"There are lots of people visiting, and there are absolutely no facilities out there," Robertson said. "There's no established trail system, camping areas or restroom facilities. There are hardly any signs. There are a few but not where they need to be. We need kiosks with educational information."
Gold Butte covers 345,000 acres stretching from Lake Mead Conservation Area to the Virgin Mountains. There are 500 miles of dirt road there. The friends of Gold Butte consider it to be Nevada's section of the Grand Canyon.
The area can be reached by most vehicles only by a little roller coaster of a road that begins just south of Bunkerville. The paved road winds for a few miles past a few farms and ranches until it drops into a well-constructed dirt road.
One of those ranches along the way is owned by Cliven Bundy, one of the most vocal opponents to changing the area's designation. Bundy is Robertson's cousin.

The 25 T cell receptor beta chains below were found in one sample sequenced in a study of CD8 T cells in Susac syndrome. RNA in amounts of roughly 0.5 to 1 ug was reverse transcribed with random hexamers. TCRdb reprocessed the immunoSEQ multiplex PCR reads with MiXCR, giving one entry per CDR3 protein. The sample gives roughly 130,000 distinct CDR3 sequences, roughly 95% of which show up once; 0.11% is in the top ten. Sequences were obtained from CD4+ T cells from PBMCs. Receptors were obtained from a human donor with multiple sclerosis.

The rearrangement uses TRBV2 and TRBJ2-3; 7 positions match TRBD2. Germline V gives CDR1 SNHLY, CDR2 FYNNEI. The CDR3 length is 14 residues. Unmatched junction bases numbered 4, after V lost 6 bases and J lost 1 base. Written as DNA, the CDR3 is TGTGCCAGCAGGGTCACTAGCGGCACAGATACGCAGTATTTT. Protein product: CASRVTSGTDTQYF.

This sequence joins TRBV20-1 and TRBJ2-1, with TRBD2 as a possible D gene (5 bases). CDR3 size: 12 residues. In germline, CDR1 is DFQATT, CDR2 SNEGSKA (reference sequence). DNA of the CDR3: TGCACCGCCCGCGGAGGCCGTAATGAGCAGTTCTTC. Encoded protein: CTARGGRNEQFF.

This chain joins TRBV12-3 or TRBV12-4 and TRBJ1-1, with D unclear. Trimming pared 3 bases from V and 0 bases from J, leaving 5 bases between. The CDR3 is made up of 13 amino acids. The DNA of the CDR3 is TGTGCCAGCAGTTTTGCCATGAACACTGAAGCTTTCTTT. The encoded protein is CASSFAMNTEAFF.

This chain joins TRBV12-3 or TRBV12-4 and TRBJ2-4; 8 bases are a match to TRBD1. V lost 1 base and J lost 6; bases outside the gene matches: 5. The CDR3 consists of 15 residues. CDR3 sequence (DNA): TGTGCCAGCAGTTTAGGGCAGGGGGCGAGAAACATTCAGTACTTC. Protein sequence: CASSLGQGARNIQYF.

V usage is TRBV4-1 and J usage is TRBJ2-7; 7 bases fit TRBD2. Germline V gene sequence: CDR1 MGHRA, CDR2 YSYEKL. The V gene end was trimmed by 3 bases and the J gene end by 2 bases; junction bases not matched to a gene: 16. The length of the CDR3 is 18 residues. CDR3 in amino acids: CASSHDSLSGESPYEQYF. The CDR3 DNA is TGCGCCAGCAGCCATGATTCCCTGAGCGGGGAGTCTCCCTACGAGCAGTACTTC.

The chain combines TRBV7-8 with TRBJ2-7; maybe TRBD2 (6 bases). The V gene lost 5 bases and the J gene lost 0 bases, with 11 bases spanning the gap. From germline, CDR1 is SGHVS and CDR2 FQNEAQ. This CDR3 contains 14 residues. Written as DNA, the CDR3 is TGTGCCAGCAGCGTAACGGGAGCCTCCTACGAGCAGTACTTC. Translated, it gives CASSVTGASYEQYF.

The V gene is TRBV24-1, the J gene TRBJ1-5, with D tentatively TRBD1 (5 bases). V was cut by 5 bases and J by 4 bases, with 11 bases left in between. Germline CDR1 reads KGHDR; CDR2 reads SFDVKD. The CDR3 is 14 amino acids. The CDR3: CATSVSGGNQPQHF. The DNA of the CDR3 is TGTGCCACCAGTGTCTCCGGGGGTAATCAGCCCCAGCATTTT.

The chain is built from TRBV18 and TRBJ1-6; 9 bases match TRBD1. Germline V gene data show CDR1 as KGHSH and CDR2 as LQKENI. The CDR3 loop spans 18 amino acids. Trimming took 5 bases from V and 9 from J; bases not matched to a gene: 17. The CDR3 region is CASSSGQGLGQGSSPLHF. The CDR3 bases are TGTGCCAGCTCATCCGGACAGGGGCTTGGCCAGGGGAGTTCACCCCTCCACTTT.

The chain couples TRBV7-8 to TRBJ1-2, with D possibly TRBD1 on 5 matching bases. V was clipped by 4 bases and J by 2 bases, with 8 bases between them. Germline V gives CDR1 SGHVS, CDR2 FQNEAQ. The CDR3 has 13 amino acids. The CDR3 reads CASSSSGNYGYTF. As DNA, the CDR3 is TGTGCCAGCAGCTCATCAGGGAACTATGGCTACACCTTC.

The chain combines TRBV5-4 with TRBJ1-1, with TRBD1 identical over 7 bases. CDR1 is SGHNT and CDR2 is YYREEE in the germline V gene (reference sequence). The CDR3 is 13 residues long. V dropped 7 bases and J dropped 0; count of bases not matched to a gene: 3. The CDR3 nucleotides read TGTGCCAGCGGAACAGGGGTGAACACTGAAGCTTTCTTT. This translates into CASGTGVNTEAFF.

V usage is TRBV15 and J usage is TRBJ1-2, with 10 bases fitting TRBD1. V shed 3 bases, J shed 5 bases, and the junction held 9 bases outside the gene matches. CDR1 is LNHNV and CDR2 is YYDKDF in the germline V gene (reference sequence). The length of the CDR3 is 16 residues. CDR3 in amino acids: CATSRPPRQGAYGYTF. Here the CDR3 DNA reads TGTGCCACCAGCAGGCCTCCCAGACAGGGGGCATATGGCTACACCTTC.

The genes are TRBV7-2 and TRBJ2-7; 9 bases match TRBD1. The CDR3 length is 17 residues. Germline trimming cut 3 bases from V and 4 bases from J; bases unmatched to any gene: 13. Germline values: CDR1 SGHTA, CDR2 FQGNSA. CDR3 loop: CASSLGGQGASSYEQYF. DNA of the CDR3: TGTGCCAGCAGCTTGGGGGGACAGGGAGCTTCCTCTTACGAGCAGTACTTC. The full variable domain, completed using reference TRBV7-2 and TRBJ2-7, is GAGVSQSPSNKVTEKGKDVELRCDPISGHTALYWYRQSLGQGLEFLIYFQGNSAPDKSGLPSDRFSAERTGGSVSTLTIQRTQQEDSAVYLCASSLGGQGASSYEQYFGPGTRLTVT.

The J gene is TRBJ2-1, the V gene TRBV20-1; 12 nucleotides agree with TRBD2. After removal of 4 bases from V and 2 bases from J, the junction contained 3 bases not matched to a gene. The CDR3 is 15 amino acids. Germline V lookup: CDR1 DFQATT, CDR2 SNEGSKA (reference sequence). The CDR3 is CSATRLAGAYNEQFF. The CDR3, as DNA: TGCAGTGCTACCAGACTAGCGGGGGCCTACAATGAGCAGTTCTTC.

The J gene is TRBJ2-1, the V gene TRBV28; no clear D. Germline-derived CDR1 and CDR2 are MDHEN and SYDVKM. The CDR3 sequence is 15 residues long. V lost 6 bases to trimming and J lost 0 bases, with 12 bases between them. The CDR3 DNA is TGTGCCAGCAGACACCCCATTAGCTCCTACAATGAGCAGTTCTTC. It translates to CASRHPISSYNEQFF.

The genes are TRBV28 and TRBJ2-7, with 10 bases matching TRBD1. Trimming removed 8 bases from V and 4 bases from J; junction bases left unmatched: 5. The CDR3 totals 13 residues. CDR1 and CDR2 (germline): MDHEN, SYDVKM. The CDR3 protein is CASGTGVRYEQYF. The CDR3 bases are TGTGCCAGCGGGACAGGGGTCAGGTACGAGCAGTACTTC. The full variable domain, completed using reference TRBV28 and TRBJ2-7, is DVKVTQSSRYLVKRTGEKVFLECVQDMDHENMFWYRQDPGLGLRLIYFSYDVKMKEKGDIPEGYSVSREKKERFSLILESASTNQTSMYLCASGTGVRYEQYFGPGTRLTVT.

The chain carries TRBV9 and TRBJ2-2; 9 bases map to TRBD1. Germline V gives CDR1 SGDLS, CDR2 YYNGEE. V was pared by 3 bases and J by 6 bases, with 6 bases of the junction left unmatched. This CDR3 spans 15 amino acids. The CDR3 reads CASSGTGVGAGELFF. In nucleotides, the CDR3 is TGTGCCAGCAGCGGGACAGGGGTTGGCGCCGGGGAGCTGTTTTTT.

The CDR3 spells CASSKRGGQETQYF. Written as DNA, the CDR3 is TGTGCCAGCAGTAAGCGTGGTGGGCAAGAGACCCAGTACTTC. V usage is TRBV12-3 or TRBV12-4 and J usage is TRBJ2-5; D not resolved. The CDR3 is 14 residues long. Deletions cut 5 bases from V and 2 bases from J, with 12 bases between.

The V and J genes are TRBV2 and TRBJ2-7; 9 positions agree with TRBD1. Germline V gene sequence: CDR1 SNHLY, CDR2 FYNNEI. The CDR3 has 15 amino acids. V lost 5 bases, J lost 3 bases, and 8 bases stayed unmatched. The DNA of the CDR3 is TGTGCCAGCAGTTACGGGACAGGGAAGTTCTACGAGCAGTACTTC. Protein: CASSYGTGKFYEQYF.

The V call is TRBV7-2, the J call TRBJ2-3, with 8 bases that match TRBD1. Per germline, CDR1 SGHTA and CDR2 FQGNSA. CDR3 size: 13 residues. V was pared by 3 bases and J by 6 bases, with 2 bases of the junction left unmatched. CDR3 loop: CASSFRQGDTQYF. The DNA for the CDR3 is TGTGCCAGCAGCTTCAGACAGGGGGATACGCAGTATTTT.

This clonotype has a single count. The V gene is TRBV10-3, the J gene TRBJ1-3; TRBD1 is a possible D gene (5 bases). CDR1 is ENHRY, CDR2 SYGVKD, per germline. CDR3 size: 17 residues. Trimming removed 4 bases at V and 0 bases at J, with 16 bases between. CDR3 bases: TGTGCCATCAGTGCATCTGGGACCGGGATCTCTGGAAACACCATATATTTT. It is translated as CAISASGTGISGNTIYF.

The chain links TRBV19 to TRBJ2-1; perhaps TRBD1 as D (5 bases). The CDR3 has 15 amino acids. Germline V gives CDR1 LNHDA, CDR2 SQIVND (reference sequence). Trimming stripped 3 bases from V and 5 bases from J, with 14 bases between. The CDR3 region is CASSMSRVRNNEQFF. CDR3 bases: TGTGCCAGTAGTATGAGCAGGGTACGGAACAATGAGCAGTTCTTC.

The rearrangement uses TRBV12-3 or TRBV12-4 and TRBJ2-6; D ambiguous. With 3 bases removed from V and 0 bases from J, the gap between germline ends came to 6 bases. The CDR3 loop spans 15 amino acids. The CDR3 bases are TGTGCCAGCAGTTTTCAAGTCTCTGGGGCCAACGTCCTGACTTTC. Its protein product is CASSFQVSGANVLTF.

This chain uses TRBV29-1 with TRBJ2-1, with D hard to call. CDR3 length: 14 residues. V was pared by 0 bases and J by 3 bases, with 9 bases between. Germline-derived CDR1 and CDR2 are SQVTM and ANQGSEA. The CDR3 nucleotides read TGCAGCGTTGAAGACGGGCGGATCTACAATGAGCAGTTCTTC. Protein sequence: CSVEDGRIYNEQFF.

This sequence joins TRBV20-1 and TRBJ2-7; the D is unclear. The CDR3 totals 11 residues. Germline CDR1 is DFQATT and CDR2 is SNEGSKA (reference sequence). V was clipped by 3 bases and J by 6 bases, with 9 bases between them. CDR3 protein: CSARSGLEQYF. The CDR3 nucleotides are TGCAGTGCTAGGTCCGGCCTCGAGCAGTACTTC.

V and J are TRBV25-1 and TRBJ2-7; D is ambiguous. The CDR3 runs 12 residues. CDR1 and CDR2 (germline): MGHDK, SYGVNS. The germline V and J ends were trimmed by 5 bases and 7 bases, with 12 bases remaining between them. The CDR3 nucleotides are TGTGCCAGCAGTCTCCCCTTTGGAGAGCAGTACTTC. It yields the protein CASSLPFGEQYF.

At a May 4 Clark County Commission meeting supporters and opponents packed the room. More than 100 people asked to speak during the public comment section of the meeting, with the opinions split and both sides passionate about the issue. At least one speaker from Mesquite broke down in tears bemoaning the possible loss of access to an area she said she takes her children to regularly.
Among those who spoke out in opposition to the designation change was Las Vegan Ken Dunn, who noted that in this century, people choose motorized transportation over walking or horseback. He jokingly asked for a poll of the audience to determine how many people had walked to the meeting from home.